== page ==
There has been evidence that hand dryers can blow germs around the rooms, but since people only use them after washing their hands, they should only be blowing clean air, not germs, around. I wouldn't retrofit or change air dryers, but if you have an alternative, you could turn them off. It wouldn't be overkill to avoid them, but if air dryers are your only option, I wouldn't close them off. You could also decide to limit the number of people in the bathroom at a time, and people should also wear masks in the bathroom. Also, air dryers that blow outwards or upwards, like some wall dryers meant for drying your hair, shouldn't be used.

Is Temperature Testing Effective?

Temperature testing shouldn't be the only method you're using to determine if people may be sick or contagious. It should be part of a system where we ask people how they are feeling and ensuring they don't have symptoms as they come through the door. Only 60 percent of people ever have a fever, so you will miss a lot of people if you are only checking if people have a fever. Thermal scanning is not the panacea people thought it would be. At the very least, make sure to have signage that says you should not be in this workplace if you have any symptoms. The best situation is people standing at the door telling others to clean their hands as they enter.

What Kinds of Coronavirus Tests are Best?

Saliva tests and nasal swabs—which are mostly PCR tests—are two prominent types of tests. Saliva tests are only 50 to 60 percent sensitive, and nasal swabs are 90 to 95 percent sensitive at picking up COVID-19 presence.

This difference in effectiveness means different testing strategies.

For the rapid tests that are less effective, everyone should get tested frequently. And for the more effective tests that take longer, it is usually people with symptoms getting tested. Until there is a nationwide plan for testing, we'll need to deal with this patchwork system.

Has the Death Rate Gone Down? Why?

The death rate is low because most cases happening are in younger individuals. We know why they get it: because they're going out to bars, parties, out to eat etc. Some of them are dying, but in much lower numbers than adults 45 and over. There's a lot of issues with this, and potential trouble down the road even though death rates are lower now.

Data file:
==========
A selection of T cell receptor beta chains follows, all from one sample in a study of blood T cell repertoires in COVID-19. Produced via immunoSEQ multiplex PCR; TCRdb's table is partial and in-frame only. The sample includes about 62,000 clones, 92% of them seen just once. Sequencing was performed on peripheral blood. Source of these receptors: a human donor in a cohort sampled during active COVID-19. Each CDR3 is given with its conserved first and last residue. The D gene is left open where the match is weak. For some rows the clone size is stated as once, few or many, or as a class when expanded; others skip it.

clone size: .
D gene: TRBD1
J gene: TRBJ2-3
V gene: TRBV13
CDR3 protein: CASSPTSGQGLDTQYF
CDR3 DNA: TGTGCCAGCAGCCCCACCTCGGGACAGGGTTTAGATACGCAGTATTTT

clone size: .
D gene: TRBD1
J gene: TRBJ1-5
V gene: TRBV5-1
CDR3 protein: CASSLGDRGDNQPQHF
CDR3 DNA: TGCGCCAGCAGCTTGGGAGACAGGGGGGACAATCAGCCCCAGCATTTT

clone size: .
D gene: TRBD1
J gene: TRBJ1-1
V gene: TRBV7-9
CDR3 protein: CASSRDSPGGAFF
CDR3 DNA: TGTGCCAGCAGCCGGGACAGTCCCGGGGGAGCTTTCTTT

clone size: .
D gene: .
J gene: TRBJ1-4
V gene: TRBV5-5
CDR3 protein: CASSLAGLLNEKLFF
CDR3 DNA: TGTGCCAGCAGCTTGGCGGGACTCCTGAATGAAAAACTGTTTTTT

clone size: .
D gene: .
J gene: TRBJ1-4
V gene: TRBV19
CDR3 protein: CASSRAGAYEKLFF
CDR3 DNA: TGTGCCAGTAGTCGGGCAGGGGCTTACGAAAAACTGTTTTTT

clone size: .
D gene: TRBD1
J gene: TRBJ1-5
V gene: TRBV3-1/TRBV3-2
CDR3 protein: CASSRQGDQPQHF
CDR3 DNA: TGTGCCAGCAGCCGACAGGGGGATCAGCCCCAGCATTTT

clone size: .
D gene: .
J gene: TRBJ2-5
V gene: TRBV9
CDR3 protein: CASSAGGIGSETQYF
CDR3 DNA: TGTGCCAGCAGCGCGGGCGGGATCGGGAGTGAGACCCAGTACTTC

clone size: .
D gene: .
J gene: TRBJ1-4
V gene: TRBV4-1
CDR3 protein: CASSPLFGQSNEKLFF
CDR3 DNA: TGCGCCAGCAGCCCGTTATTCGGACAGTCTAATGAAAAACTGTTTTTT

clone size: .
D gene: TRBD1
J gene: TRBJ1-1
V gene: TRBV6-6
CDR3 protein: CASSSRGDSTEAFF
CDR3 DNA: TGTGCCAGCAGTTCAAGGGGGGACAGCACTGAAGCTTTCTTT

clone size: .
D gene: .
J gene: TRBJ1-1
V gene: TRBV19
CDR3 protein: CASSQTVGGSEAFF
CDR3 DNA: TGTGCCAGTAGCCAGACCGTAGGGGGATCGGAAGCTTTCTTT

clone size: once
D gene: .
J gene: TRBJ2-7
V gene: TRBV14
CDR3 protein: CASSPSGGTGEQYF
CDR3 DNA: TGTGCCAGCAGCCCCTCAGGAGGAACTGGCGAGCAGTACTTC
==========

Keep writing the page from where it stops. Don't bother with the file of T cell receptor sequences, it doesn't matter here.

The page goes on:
It takes a long time from the opening of public places to see the real impact. It will start in a community with low death rates, and this happened early on in places like Texas and Florida, and the death rate goes up as those younger people transmit to older adults.
The death rate also seems lower because we're testing more people and seeing more people with lower-grade infections.

The problem with COVID-19 isn't the death rate, but the percentage of infected who need hospitalization—15 percent. At that level, the requirement for the people needing medical care is unmanageable if infection rates increase. And some places already saw this, and in response, people started wearing masks.

Lower death rates and fewer symptoms among young people who are infected should still worry us. We do not know the long-term effects of coronavirus. Right now, we're seeing evidence that people are taking a hit to their hearts. That is even happening in young and healthy people, people who have completely recovered, people who had a light flu-like course. We are seeing study after study indicate lung tissue damage and heart muscle damage. Everyone's heart muscle devolves over time, but you don't want to start that process at 30 just because you got COVID-19. We cannot afford an epidemic of people needing heart transplants 20 to 30 years from now.

Can You Boost COVID-19 Immunity?

We don't know much about boosting immunity against coronavirus. We have found that Vitamin D is important. Spending time in the sunshine is good. Not too much time, and wear your sunscreen, but getting enough Vitamin D is important. Make it outside for five to 10 minutes a day, or talk to your doctor about taking a supplement.

Vitamin C may be helpful, but it's unclear.

It's important to keep yourself as healthy as you can be. If your other medical conditions are optimal, whether you have asthma, heart disease, or diabetes, you'll be better off. Do not avoid the doctor—hospitals and doctor offices are safe. Get your checkup, get your labs done, get your colonoscopy, get your kids vaccinated, do everything you normally would do to stay healthy. The healthier you stay, the better you'll be able to fight off COVID-19.

Right now, the best thing you can do for your health is to wear a mask, keep your distance, and wash your hands.